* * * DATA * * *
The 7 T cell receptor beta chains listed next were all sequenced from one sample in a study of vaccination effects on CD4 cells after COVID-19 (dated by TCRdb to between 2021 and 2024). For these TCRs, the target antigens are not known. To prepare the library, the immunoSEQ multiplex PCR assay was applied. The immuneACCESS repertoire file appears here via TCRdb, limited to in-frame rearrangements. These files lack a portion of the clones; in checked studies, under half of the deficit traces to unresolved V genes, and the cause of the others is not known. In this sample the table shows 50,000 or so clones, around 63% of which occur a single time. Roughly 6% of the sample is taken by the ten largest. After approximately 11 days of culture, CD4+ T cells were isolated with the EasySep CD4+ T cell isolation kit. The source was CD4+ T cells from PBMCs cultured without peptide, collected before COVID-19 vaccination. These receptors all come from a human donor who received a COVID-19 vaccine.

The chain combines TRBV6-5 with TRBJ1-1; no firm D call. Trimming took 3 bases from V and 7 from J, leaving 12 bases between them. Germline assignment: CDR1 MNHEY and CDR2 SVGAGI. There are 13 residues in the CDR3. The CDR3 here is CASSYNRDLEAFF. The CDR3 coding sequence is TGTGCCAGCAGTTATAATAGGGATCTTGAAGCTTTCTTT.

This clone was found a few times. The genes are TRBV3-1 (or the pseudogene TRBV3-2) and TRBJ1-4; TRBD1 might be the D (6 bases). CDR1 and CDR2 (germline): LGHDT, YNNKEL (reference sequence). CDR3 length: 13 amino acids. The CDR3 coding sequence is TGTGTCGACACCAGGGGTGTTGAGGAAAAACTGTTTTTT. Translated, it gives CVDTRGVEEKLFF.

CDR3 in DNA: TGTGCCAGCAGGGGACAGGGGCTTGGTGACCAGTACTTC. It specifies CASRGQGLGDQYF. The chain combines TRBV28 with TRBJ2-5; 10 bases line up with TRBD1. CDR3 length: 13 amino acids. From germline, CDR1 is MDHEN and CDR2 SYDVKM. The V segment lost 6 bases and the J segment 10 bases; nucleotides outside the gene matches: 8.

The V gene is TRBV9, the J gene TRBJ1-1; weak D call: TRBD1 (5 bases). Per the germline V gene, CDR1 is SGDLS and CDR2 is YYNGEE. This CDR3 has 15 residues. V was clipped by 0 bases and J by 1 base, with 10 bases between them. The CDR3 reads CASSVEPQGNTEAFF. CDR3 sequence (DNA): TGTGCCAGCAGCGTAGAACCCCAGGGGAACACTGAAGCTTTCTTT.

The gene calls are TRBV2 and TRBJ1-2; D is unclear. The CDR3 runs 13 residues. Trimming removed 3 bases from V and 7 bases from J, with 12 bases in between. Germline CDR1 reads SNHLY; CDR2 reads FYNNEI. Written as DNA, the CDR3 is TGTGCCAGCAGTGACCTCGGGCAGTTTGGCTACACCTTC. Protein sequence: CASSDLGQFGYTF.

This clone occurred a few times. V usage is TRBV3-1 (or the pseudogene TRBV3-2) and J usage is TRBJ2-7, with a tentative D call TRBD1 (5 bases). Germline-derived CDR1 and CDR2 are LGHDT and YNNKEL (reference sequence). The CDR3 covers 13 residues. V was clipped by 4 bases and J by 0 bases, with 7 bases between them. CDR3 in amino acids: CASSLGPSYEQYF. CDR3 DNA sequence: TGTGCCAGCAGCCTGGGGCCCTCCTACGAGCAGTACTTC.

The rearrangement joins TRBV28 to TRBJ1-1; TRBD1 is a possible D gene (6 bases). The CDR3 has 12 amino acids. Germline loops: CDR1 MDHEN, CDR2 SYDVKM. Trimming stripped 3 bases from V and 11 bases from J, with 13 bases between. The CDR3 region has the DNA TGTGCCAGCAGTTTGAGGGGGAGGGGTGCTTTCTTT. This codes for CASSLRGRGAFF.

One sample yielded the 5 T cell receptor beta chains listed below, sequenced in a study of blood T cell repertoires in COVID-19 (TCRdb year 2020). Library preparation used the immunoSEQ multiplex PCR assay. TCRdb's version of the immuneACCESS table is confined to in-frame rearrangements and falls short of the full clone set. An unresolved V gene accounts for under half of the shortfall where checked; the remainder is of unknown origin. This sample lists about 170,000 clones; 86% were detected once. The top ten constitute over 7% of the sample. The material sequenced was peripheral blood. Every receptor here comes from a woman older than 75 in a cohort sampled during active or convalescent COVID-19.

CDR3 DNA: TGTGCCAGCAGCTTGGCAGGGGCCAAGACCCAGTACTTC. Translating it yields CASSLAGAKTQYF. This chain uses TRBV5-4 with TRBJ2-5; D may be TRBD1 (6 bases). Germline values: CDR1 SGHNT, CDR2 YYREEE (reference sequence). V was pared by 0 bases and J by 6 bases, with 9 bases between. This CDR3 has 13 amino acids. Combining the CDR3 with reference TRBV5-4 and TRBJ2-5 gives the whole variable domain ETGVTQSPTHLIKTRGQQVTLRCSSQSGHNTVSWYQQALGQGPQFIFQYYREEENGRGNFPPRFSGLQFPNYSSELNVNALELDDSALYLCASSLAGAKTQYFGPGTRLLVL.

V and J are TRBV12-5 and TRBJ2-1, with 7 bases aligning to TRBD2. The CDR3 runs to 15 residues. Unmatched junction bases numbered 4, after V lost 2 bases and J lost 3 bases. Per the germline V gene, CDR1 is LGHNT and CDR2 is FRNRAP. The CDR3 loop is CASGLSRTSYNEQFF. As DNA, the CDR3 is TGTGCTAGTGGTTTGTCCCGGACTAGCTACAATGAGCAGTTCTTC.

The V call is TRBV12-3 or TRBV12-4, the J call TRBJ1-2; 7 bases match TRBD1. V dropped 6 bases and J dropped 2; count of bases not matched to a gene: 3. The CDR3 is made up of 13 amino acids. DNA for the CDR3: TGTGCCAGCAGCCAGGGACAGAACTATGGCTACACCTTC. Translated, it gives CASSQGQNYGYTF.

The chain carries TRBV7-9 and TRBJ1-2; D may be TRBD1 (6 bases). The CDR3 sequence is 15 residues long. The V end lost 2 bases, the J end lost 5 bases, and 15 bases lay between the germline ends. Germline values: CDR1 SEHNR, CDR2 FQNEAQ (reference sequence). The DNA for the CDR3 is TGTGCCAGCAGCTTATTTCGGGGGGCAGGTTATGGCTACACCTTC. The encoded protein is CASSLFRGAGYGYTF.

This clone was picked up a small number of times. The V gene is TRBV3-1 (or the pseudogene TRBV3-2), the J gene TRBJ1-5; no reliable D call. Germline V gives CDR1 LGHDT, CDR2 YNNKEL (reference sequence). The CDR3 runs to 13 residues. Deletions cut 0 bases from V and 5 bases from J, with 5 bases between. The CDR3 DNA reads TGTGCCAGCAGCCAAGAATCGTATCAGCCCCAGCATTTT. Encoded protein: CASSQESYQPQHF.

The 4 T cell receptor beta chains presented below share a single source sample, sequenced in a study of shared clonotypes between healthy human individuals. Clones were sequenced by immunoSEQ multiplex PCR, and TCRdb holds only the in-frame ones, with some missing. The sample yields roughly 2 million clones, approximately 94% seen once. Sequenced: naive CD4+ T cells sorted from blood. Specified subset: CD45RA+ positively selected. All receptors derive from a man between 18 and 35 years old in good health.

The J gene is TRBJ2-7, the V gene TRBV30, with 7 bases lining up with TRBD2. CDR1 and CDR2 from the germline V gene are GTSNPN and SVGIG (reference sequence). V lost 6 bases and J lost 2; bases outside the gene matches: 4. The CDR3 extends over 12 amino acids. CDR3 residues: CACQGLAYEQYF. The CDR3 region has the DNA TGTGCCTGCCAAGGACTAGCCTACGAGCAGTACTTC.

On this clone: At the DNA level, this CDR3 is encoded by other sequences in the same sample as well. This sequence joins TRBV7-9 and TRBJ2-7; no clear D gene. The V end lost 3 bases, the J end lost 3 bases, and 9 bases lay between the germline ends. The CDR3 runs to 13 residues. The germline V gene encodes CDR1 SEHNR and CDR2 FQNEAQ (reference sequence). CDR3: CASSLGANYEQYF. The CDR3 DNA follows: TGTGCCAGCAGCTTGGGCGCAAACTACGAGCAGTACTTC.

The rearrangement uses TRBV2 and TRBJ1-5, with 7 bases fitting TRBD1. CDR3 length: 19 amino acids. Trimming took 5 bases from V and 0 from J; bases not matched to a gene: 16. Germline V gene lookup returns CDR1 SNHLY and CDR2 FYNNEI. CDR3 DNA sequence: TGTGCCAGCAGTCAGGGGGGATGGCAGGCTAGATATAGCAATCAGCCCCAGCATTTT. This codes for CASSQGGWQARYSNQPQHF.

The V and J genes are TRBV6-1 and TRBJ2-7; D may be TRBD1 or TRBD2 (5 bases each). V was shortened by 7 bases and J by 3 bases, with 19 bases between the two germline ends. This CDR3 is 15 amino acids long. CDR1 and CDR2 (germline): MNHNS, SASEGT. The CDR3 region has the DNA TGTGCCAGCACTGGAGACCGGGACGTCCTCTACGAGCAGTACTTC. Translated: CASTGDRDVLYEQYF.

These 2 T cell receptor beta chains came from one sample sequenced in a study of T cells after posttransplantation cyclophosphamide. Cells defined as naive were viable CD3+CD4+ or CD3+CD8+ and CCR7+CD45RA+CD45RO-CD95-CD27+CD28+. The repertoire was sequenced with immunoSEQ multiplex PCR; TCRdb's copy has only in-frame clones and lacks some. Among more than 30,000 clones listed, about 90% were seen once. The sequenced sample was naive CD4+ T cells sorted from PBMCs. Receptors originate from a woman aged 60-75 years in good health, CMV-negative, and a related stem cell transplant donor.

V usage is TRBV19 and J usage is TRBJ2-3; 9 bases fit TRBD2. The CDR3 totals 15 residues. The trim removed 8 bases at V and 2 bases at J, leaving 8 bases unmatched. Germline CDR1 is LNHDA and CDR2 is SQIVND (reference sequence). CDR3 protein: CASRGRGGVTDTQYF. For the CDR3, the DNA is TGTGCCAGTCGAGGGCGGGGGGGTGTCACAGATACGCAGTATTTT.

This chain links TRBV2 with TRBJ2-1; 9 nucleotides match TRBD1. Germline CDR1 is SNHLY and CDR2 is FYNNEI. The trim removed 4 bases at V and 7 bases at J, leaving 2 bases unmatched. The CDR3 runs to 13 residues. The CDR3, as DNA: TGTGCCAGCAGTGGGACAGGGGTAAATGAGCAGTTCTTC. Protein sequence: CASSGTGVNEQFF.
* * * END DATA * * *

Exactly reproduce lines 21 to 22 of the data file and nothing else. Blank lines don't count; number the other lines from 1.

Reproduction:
V usage is TRBV19 and J usage is TRBJ2-3; 9 bases fit TRBD2. The CDR3 totals 15 residues. The trim removed 8 bases at V and 2 bases at J, leaving 8 bases unmatched. Germline CDR1 is LNHDA and CDR2 is SQIVND (reference sequence). CDR3 protein: CASRGRGGVTDTQYF. For the CDR3, the DNA is TGTGCCAGTCGAGGGCGGGGGGGTGTCACAGATACGCAGTATTTT.

This chain links TRBV2 with TRBJ2-1; 9 nucleotides match TRBD1. Germline CDR1 is SNHLY and CDR2 is FYNNEI. The trim removed 4 bases at V and 7 bases at J, leaving 2 bases unmatched. The CDR3 runs to 13 residues. The CDR3, as DNA: TGTGCCAGCAGTGGGACAGGGGTAAATGAGCAGTTCTTC. Protein sequence: CASSGTGVNEQFF.